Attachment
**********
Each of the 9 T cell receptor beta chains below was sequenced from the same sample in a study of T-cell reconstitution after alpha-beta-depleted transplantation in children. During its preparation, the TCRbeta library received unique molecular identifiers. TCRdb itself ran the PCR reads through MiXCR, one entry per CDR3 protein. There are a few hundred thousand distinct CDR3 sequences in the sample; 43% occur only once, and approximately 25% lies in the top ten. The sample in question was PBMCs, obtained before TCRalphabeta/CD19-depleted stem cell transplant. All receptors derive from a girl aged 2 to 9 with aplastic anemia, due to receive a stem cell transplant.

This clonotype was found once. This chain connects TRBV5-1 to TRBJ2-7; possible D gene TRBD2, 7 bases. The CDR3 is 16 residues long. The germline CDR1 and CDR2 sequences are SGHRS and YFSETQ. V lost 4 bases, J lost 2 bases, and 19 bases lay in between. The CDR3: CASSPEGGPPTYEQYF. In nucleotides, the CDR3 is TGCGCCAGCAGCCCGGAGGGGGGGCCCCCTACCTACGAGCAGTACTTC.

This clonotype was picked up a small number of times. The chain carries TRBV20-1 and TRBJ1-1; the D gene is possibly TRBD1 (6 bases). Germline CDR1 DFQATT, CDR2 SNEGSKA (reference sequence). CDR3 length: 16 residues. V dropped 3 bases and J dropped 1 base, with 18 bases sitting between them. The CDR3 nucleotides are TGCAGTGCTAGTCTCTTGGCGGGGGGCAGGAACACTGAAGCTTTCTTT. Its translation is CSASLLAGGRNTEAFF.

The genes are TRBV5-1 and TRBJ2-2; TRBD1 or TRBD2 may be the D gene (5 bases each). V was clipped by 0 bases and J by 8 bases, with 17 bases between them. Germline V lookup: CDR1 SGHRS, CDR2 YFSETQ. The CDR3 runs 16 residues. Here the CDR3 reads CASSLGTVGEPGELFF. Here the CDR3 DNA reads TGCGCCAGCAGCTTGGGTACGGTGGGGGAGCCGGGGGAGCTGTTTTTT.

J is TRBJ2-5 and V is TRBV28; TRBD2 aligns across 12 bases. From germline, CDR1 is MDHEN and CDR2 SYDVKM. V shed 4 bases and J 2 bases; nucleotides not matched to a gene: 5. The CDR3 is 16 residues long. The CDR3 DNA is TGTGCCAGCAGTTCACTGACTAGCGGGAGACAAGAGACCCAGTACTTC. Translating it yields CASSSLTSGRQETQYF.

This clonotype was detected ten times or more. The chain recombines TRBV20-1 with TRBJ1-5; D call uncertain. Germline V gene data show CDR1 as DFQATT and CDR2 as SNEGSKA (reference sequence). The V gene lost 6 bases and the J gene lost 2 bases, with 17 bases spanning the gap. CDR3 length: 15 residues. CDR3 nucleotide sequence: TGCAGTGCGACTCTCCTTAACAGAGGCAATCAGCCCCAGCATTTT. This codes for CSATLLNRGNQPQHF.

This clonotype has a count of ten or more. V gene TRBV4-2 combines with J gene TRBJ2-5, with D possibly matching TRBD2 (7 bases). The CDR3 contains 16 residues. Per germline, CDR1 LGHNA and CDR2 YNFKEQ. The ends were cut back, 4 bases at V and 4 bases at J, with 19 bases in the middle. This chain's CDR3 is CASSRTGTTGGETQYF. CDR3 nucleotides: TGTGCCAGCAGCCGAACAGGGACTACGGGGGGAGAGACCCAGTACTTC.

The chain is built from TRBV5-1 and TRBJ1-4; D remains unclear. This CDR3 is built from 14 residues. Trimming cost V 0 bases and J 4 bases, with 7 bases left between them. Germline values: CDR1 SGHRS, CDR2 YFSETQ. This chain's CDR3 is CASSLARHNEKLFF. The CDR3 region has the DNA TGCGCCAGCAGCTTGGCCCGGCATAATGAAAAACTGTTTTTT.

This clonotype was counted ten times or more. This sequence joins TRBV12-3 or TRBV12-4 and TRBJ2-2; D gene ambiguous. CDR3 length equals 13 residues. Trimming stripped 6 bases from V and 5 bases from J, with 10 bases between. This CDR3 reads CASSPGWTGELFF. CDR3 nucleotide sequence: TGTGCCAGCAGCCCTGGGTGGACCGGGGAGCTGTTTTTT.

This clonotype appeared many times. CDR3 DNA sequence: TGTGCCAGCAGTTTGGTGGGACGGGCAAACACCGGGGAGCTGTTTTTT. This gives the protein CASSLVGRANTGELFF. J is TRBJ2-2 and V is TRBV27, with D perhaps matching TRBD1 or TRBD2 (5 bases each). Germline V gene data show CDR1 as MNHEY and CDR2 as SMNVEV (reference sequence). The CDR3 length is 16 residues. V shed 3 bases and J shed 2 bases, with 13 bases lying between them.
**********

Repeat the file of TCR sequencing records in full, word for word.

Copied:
Each of the 9 T cell receptor beta chains below was sequenced from the same sample in a study of T-cell reconstitution after alpha-beta-depleted transplantation in children. During its preparation, the TCRbeta library received unique molecular identifiers. TCRdb itself ran the PCR reads through MiXCR, one entry per CDR3 protein. There are a few hundred thousand distinct CDR3 sequences in the sample; 43% occur only once, and approximately 25% lies in the top ten. The sample in question was PBMCs, obtained before TCRalphabeta/CD19-depleted stem cell transplant. All receptors derive from a girl aged 2 to 9 with aplastic anemia, due to receive a stem cell transplant.

This clonotype was found once. This chain connects TRBV5-1 to TRBJ2-7; possible D gene TRBD2, 7 bases. The CDR3 is 16 residues long. The germline CDR1 and CDR2 sequences are SGHRS and YFSETQ. V lost 4 bases, J lost 2 bases, and 19 bases lay in between. The CDR3: CASSPEGGPPTYEQYF. In nucleotides, the CDR3 is TGCGCCAGCAGCCCGGAGGGGGGGCCCCCTACCTACGAGCAGTACTTC.

This clonotype was picked up a small number of times. The chain carries TRBV20-1 and TRBJ1-1; the D gene is possibly TRBD1 (6 bases). Germline CDR1 DFQATT, CDR2 SNEGSKA (reference sequence). CDR3 length: 16 residues. V dropped 3 bases and J dropped 1 base, with 18 bases sitting between them. The CDR3 nucleotides are TGCAGTGCTAGTCTCTTGGCGGGGGGCAGGAACACTGAAGCTTTCTTT. Its translation is CSASLLAGGRNTEAFF.

The genes are TRBV5-1 and TRBJ2-2; TRBD1 or TRBD2 may be the D gene (5 bases each). V was clipped by 0 bases and J by 8 bases, with 17 bases between them. Germline V lookup: CDR1 SGHRS, CDR2 YFSETQ. The CDR3 runs 16 residues. Here the CDR3 reads CASSLGTVGEPGELFF. Here the CDR3 DNA reads TGCGCCAGCAGCTTGGGTACGGTGGGGGAGCCGGGGGAGCTGTTTTTT.

J is TRBJ2-5 and V is TRBV28; TRBD2 aligns across 12 bases. From germline, CDR1 is MDHEN and CDR2 SYDVKM. V shed 4 bases and J 2 bases; nucleotides not matched to a gene: 5. The CDR3 is 16 residues long. The CDR3 DNA is TGTGCCAGCAGTTCACTGACTAGCGGGAGACAAGAGACCCAGTACTTC. Translating it yields CASSSLTSGRQETQYF.

This clonotype was detected ten times or more. The chain recombines TRBV20-1 with TRBJ1-5; D call uncertain. Germline V gene data show CDR1 as DFQATT and CDR2 as SNEGSKA (reference sequence). The V gene lost 6 bases and the J gene lost 2 bases, with 17 bases spanning the gap. CDR3 length: 15 residues. CDR3 nucleotide sequence: TGCAGTGCGACTCTCCTTAACAGAGGCAATCAGCCCCAGCATTTT. This codes for CSATLLNRGNQPQHF.

This clonotype has a count of ten or more. V gene TRBV4-2 combines with J gene TRBJ2-5, with D possibly matching TRBD2 (7 bases). The CDR3 contains 16 residues. Per germline, CDR1 LGHNA and CDR2 YNFKEQ. The ends were cut back, 4 bases at V and 4 bases at J, with 19 bases in the middle. This chain's CDR3 is CASSRTGTTGGETQYF. CDR3 nucleotides: TGTGCCAGCAGCCGAACAGGGACTACGGGGGGAGAGACCCAGTACTTC.

The chain is built from TRBV5-1 and TRBJ1-4; D remains unclear. This CDR3 is built from 14 residues. Trimming cost V 0 bases and J 4 bases, with 7 bases left between them. Germline values: CDR1 SGHRS, CDR2 YFSETQ. This chain's CDR3 is CASSLARHNEKLFF. The CDR3 region has the DNA TGCGCCAGCAGCTTGGCCCGGCATAATGAAAAACTGTTTTTT.

This clonotype was counted ten times or more. This sequence joins TRBV12-3 or TRBV12-4 and TRBJ2-2; D gene ambiguous. CDR3 length equals 13 residues. Trimming stripped 6 bases from V and 5 bases from J, with 10 bases between. This CDR3 reads CASSPGWTGELFF. CDR3 nucleotide sequence: TGTGCCAGCAGCCCTGGGTGGACCGGGGAGCTGTTTTTT.

This clonotype appeared many times. CDR3 DNA sequence: TGTGCCAGCAGTTTGGTGGGACGGGCAAACACCGGGGAGCTGTTTTTT. This gives the protein CASSLVGRANTGELFF. J is TRBJ2-2 and V is TRBV27, with D perhaps matching TRBD1 or TRBD2 (5 bases each). Germline V gene data show CDR1 as MNHEY and CDR2 as SMNVEV (reference sequence). The CDR3 length is 16 residues. V shed 3 bases and J shed 2 bases, with 13 bases lying between them.